I previously reviewed Terry Pettit’s book Talent and the Secret Life of Teams. I also interviewed Terry for the Volleyball Coaching Wizards project. A Fresh Season is Terry’s second coaching-related book (he published a book of poetry). Like the first, this one is a collection of different essays and the like, including a poem or two.
This is not a coaching book, per se. You are unlikely to learn from it how to do X, Y, or Z.
Rather, it’s a variety of stories, observations, and commentary. Some of it is recent in origin, while other stuff seems to have been written years ago originally. The subject matter is all over the place.
For example, there is an essay by one of Terry’s daughters that is a kind of “letter to my freshman self”. In it she offers advice on how to get through that first college season, and the seasons to follow.
There’s a chapter called A Letter to the Parents of a Prospective recruit that is a coach’s appeal. If you coach college volleyball you will seriously think about using it in your own recruiting efforts!
A theme of a couple of different chapters is the idea of being uncomfortable. Terry advises recruiting players who have willingly made themselves uncomfortable. He talks about how players need to be put in uncomfortable situations to develop. He also admonishes coaches to put themselves in uncomfortable situations. We cannot, he says, demand less of ourselves than we do of our athletes.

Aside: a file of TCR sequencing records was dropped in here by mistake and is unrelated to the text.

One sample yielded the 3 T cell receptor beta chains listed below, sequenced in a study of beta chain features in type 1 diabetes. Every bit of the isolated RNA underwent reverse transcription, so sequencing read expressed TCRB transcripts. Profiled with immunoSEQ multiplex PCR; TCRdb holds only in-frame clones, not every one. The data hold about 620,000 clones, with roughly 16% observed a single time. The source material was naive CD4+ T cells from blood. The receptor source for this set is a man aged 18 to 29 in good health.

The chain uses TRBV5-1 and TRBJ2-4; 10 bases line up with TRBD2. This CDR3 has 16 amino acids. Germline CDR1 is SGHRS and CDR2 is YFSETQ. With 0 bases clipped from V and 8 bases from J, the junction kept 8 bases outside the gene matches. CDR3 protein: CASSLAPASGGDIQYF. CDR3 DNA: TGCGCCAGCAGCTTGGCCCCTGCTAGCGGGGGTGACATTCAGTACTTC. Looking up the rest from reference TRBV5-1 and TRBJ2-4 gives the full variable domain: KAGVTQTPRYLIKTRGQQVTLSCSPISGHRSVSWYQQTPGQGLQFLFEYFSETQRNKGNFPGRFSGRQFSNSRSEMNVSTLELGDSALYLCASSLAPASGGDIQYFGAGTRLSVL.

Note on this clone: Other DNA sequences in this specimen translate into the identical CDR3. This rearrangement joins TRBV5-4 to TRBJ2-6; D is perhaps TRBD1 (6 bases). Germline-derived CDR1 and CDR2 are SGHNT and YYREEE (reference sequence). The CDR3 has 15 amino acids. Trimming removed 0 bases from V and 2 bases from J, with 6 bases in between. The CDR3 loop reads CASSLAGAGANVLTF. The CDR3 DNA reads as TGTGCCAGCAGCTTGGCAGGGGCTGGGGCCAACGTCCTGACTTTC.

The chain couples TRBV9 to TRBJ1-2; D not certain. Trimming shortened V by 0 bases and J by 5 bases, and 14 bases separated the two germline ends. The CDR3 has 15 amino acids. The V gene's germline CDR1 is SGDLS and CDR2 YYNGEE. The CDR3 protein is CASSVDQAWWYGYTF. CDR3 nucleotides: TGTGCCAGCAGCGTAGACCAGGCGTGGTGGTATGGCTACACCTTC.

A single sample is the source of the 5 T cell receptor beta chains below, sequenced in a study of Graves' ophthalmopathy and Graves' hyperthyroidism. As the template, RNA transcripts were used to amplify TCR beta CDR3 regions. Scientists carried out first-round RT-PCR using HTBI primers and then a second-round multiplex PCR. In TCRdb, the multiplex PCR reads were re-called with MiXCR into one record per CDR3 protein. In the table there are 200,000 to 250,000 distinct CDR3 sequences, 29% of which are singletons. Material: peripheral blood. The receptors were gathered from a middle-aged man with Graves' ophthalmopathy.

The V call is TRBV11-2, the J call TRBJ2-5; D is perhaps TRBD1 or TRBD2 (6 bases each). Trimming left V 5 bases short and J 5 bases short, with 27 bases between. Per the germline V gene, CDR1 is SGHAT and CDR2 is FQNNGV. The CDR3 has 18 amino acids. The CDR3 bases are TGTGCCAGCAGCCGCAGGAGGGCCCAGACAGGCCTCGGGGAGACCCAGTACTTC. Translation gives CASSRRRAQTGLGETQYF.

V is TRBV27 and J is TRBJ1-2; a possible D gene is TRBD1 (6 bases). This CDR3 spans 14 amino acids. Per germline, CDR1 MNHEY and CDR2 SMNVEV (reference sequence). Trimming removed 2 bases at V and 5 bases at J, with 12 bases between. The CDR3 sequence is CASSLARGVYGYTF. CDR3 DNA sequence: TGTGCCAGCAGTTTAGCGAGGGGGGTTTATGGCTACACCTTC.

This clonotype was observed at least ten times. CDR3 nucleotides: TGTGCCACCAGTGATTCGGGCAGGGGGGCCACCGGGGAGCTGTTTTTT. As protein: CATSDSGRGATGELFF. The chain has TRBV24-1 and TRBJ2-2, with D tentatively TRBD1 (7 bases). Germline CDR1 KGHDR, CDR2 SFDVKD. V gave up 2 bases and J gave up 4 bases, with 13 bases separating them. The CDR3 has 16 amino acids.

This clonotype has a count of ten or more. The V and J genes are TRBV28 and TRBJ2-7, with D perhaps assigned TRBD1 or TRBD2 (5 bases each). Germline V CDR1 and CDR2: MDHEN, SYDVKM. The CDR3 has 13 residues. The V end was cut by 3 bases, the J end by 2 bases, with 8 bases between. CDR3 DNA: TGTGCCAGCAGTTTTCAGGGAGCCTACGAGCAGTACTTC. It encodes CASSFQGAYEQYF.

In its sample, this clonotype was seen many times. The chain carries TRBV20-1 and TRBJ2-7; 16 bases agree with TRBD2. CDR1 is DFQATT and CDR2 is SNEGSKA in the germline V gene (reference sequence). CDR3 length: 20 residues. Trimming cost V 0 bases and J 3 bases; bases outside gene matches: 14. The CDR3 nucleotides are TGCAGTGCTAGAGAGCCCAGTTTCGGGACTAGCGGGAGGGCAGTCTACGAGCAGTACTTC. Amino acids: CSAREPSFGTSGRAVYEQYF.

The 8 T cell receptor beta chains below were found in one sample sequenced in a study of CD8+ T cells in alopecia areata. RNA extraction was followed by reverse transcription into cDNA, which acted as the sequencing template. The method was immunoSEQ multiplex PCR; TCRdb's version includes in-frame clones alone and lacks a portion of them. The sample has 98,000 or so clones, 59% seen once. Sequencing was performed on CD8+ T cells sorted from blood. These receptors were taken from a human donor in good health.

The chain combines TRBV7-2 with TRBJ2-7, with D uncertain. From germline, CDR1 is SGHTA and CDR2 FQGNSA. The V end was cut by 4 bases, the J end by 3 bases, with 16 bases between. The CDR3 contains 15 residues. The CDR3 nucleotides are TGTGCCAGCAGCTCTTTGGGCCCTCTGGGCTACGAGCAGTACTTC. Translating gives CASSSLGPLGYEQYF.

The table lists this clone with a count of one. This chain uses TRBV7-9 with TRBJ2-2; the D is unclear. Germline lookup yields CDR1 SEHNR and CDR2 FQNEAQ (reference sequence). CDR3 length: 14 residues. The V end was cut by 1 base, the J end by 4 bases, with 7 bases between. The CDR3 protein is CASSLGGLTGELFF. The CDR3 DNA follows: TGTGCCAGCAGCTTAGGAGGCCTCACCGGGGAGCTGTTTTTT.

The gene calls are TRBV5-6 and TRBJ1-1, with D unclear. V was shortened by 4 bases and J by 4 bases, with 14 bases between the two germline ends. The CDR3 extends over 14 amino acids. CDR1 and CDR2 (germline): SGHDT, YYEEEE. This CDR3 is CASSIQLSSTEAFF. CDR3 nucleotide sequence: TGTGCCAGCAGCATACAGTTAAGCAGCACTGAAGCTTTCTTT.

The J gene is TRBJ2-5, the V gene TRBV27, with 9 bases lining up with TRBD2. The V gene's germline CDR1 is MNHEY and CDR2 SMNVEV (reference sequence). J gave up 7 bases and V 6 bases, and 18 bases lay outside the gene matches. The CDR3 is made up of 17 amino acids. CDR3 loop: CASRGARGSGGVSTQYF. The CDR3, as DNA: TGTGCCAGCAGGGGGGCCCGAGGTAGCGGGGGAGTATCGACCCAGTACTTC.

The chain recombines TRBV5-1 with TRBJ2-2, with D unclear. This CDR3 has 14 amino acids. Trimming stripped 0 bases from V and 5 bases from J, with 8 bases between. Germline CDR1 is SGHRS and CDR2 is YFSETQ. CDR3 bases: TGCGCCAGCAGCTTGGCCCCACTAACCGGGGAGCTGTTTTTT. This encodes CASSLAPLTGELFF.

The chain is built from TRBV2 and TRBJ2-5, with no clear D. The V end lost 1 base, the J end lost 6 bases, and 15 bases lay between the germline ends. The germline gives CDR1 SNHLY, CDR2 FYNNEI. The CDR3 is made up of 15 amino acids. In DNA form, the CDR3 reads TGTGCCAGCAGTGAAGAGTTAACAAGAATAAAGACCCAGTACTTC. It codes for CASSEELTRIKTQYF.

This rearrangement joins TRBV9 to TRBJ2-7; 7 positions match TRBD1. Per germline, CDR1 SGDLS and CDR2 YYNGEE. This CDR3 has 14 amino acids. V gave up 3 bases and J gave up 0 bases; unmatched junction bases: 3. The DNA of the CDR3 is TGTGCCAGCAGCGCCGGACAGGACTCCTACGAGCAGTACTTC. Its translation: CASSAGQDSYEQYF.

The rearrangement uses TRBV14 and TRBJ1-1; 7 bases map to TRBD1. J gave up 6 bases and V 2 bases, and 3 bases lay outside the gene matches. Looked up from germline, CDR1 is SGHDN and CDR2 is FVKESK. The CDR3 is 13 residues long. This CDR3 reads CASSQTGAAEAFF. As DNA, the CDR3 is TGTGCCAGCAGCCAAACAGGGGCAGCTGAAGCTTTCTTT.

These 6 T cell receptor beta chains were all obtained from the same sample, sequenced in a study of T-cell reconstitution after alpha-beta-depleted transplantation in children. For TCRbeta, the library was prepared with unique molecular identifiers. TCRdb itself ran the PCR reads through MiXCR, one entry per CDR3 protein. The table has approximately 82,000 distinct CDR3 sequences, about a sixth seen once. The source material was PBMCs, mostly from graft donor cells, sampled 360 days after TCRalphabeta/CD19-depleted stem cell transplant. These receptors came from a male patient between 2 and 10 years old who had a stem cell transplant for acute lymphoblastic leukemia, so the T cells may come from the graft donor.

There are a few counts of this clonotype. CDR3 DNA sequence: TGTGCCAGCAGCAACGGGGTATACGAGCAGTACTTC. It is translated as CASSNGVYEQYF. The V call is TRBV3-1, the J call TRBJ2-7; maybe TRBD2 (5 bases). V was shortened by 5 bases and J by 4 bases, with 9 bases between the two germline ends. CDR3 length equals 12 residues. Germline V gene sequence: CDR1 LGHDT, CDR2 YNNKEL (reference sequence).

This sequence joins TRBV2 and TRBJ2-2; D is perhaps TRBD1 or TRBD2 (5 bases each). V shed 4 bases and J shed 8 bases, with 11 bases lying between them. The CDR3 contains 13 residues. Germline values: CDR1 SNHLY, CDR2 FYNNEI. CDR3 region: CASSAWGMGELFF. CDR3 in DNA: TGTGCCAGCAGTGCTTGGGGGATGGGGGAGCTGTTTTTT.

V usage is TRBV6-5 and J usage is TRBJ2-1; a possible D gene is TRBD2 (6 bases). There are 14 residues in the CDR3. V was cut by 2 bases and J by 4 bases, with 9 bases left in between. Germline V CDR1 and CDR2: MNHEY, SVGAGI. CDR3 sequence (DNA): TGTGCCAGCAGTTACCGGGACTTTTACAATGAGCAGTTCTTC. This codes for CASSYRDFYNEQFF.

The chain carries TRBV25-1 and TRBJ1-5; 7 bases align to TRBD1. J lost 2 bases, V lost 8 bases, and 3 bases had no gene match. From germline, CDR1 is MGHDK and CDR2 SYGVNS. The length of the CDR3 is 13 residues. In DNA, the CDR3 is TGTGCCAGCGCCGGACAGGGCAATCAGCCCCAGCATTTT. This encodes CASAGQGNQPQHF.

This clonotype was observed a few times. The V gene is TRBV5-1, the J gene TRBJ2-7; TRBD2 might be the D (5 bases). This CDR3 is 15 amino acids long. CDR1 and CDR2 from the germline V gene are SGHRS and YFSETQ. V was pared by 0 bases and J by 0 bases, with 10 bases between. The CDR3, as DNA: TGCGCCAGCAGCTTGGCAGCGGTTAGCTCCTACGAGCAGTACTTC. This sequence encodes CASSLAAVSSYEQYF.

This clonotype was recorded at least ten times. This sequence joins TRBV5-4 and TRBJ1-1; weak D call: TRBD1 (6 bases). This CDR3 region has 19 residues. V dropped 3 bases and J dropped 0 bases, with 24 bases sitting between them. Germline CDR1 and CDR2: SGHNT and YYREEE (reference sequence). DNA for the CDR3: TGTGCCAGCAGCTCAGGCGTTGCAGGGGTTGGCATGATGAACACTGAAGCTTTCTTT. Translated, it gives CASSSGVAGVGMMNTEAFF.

There is a chapter outlining the factors which predict future head coaching success. Prior head coaching experience is top of the list. Not surprisingly, passion and integrity also rate quite highly.
Terry focuses directly on juniors coaches in one section. It’s perhaps the one part of the book where he gets pretty explicit about what he thinks they need to focus on. People probably won’t agree with everything he says, but at least is provides plenty of food for thought.
Another repeated theme in the book is recruiting, requiring, and relating. Terry introduces them as the Three Rs of Coaching in one chapter. They then pop up again from time to time in other chapters.
Those are some of the highlights. There are nearly 40 chapters, but the book is only about 180 pages, so each is quite short. The only lengthy one is the last (nearly 20 pages), which relates the history of Nebraska Coliseum, where Nebraska Volleyball played for so many years – including all of Terry’s time coaching there.
Overall, I think A Fresh Season is a good book. It’s length and structure make for a pretty quick read. At times it’s funny. In many places it’s thought-provoking.
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